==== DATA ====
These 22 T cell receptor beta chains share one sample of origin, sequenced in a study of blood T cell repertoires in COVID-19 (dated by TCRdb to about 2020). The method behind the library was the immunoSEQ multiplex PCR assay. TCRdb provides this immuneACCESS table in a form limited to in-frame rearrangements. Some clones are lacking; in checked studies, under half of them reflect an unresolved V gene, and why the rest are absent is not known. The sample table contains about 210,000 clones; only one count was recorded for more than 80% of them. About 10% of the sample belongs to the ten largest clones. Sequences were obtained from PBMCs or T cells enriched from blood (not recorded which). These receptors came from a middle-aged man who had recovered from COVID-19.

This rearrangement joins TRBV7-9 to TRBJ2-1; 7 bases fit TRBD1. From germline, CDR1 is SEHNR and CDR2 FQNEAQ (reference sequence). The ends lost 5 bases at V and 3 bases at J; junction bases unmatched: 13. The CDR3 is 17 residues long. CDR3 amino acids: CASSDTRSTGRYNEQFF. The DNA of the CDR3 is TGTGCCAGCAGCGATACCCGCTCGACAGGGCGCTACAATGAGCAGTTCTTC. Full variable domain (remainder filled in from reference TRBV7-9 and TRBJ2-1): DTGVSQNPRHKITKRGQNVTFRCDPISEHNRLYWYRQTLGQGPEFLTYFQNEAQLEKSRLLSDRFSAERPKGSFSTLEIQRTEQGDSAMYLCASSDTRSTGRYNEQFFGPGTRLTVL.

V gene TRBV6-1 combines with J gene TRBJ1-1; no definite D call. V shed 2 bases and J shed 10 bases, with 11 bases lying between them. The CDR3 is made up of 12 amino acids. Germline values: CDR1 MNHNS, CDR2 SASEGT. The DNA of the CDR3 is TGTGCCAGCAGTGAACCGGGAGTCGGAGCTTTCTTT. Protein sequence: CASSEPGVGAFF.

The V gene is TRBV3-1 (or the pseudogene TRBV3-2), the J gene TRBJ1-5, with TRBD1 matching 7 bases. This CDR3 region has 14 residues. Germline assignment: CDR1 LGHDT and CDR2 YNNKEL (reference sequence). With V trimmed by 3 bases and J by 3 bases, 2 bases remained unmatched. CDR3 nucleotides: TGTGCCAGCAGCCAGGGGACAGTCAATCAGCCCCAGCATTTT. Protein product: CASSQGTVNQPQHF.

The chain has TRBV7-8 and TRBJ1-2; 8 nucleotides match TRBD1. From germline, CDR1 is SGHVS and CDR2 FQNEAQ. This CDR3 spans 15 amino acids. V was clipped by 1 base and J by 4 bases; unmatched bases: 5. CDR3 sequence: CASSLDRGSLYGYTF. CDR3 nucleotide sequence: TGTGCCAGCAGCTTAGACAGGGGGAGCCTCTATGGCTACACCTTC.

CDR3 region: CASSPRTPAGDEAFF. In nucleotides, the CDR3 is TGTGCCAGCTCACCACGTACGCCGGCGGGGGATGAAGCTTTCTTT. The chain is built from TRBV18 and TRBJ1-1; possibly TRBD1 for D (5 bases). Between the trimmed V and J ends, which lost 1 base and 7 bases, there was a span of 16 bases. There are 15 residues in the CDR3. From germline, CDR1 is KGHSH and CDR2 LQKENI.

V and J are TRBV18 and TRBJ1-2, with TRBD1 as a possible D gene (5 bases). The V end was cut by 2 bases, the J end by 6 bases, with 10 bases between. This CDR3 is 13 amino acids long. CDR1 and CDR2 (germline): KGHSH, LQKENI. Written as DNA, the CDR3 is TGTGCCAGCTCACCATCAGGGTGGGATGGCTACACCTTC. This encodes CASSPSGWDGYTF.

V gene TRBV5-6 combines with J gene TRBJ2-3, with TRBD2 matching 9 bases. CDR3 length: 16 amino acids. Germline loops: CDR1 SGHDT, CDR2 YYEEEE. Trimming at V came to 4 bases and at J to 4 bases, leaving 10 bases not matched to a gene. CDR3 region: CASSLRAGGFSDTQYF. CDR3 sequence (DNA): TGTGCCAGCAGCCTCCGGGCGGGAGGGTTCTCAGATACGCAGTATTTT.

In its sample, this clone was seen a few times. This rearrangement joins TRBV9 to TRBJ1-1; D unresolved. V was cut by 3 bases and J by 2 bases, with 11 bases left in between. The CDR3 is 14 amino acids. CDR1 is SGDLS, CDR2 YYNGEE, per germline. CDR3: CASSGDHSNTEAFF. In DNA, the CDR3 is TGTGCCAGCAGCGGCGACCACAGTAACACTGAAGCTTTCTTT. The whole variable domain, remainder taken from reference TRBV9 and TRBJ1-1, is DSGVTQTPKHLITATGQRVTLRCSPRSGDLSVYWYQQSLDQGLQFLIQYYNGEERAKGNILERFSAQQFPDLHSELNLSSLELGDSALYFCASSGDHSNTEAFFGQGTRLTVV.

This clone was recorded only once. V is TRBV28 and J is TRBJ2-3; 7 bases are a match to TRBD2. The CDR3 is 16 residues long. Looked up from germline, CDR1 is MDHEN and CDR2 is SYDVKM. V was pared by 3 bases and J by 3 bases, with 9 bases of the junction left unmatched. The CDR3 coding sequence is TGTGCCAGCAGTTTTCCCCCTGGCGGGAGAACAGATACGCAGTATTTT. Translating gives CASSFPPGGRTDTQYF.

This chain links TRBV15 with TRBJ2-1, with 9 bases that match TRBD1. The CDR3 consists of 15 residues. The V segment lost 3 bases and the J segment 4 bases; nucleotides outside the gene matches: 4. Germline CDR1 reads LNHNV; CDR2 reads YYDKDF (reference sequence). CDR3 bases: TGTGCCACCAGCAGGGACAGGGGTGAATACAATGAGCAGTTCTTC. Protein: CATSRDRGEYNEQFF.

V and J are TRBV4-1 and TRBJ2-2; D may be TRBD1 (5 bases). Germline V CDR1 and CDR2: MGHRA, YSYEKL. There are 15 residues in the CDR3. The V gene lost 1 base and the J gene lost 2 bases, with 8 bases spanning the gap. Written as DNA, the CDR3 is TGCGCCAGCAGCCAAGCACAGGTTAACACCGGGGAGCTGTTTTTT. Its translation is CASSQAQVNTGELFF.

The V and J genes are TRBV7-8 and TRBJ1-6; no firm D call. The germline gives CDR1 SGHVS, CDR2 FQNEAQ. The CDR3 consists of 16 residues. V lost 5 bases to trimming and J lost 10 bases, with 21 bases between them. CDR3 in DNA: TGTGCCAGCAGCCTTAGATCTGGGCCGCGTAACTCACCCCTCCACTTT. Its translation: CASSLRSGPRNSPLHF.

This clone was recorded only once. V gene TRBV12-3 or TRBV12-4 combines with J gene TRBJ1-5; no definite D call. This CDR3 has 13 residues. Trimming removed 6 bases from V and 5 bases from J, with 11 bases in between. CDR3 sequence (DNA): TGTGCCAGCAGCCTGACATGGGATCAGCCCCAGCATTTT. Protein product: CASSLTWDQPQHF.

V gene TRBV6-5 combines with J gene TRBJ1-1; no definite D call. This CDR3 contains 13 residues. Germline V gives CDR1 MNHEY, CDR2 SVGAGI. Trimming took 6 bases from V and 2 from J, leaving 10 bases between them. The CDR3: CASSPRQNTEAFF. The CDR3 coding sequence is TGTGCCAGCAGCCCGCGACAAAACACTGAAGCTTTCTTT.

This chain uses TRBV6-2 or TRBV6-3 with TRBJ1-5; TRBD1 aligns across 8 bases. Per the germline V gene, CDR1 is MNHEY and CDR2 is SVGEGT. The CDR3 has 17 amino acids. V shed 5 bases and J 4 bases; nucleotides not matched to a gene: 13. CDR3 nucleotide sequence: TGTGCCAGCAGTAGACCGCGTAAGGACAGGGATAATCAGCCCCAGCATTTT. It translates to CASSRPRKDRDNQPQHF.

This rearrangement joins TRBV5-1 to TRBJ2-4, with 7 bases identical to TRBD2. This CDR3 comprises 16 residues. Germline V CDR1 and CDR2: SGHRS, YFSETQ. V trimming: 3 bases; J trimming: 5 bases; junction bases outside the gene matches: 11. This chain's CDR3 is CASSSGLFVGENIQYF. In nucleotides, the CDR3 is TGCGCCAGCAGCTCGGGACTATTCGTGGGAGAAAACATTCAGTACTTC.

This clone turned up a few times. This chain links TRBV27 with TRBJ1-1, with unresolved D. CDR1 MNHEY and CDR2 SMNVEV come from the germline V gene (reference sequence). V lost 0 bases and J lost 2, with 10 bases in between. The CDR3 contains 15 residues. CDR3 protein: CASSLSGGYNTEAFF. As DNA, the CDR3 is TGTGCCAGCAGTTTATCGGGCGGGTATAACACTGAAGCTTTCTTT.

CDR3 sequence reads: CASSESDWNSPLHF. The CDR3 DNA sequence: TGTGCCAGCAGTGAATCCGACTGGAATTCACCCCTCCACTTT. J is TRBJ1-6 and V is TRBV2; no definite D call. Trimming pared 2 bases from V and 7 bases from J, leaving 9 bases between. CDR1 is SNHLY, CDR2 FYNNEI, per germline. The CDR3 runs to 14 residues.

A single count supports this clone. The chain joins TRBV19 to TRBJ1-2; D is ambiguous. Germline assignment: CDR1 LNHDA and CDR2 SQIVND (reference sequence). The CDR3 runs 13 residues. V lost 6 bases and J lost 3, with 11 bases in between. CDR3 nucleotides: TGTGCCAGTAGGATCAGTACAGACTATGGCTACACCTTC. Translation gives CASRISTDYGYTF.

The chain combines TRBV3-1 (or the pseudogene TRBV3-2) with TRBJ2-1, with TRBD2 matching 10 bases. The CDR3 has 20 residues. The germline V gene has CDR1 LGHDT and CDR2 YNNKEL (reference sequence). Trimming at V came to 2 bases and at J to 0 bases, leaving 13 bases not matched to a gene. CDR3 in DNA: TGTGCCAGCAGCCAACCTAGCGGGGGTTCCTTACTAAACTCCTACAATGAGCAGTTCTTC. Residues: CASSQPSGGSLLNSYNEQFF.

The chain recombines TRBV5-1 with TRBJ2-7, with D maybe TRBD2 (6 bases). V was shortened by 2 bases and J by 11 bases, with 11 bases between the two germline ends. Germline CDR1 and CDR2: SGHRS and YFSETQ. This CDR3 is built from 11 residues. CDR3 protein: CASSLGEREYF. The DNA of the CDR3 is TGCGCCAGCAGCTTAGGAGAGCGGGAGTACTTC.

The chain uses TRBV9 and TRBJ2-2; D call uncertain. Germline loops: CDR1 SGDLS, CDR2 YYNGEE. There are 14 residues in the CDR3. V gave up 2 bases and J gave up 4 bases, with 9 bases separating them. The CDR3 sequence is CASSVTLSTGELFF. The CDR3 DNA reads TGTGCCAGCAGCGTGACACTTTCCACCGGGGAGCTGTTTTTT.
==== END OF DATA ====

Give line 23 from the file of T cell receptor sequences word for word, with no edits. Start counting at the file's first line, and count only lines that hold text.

The chain uses TRBV9 and TRBJ2-2; D call uncertain. Germline loops: CDR1 SGDLS, CDR2 YYNGEE. There are 14 residues in the CDR3. V gave up 2 bases and J gave up 4 bases, with 9 bases separating them. The CDR3 sequence is CASSVTLSTGELFF. The CDR3 DNA reads TGTGCCAGCAGCGTGACACTTTCCACCGGGGAGCTGTTTTTT.